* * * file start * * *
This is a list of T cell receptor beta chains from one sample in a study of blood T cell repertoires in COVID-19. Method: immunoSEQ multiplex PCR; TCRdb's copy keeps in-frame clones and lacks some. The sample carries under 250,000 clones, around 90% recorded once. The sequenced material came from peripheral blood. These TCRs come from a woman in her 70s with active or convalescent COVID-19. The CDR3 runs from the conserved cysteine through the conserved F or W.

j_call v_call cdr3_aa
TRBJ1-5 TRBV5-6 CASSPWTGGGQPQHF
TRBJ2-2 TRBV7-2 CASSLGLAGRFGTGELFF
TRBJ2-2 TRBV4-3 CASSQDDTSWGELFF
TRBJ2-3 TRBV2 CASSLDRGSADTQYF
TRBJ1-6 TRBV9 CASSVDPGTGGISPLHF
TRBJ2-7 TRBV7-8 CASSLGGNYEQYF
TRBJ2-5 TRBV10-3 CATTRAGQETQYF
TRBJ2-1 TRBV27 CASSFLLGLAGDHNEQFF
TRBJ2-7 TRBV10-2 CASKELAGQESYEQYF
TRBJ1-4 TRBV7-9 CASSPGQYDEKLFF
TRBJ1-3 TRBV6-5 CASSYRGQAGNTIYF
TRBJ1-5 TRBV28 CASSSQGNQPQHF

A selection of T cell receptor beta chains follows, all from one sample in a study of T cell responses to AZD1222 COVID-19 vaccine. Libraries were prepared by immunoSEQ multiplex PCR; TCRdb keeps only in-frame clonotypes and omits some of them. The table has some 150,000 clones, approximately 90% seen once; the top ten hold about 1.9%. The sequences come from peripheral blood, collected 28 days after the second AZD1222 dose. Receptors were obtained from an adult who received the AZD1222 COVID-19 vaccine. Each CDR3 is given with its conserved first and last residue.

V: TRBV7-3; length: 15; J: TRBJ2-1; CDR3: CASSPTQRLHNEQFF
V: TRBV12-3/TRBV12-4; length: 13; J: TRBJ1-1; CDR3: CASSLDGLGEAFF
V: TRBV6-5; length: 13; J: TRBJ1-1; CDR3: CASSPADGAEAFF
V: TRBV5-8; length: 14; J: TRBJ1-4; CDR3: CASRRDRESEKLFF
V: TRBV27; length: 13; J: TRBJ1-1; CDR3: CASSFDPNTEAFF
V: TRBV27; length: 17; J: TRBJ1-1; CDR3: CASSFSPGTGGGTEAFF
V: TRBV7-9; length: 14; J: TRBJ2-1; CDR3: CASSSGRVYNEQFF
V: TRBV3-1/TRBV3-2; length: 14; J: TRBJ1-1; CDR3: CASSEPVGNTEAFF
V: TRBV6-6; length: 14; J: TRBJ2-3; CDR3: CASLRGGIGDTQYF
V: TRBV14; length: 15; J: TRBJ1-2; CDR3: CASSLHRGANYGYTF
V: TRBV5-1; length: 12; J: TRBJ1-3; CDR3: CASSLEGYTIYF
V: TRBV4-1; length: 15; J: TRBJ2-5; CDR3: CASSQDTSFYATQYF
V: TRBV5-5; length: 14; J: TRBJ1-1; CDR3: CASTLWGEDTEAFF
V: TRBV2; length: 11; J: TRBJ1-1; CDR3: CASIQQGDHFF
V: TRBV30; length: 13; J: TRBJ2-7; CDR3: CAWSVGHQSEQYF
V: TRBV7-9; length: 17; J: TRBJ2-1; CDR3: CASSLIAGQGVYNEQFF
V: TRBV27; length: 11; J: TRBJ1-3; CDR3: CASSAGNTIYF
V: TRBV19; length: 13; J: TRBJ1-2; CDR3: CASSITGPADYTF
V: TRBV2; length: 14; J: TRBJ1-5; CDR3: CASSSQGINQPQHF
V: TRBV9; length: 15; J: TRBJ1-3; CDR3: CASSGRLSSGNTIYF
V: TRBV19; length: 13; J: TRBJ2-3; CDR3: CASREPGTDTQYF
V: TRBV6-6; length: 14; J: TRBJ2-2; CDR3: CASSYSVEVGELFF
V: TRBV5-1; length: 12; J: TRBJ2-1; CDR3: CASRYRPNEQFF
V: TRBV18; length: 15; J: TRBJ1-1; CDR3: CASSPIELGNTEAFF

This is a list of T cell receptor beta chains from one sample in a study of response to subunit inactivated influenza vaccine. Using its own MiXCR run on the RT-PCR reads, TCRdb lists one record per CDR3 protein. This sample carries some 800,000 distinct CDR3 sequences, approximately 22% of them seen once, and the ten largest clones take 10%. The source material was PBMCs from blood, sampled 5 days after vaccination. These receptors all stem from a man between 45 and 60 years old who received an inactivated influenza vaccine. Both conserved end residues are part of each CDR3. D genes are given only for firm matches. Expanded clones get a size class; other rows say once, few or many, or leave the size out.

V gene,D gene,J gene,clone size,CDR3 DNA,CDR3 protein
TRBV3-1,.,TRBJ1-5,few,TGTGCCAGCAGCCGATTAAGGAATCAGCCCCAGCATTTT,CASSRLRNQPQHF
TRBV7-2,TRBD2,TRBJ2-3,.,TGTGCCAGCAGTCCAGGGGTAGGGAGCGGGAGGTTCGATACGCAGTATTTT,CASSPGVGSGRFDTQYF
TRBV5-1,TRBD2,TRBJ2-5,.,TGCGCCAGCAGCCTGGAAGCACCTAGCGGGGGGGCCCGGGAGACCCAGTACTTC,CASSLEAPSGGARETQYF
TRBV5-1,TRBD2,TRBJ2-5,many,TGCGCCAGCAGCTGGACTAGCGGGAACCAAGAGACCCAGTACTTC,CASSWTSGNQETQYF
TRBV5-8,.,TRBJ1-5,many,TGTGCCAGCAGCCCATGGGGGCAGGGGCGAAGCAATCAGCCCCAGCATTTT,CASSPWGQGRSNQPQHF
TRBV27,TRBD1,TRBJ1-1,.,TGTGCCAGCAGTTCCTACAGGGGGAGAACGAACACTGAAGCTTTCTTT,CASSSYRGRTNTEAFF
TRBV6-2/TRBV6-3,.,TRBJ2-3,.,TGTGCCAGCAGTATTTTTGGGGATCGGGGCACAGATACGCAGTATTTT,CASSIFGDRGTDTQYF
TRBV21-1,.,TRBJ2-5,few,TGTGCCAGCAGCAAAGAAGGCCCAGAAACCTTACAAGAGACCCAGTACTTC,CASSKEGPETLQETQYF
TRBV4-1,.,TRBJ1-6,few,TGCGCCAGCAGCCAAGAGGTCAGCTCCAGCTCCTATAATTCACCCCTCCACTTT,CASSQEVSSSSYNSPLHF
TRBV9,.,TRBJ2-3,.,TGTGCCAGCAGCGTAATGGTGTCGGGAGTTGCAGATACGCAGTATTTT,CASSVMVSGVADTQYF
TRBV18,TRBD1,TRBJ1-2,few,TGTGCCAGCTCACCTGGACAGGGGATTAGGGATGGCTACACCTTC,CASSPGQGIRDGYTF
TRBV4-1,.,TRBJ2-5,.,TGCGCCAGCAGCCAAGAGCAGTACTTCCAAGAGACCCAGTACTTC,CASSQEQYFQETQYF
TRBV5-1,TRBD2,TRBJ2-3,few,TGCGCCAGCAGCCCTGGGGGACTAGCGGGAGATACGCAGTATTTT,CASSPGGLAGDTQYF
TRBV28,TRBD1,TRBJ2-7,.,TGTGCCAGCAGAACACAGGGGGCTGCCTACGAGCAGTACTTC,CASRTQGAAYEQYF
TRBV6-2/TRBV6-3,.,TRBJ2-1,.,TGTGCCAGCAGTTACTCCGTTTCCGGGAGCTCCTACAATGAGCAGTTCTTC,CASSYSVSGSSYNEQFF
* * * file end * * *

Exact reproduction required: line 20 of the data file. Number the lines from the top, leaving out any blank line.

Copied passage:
V: TRBV27; length: 13; J: TRBJ1-1; CDR3: CASSFDPNTEAFF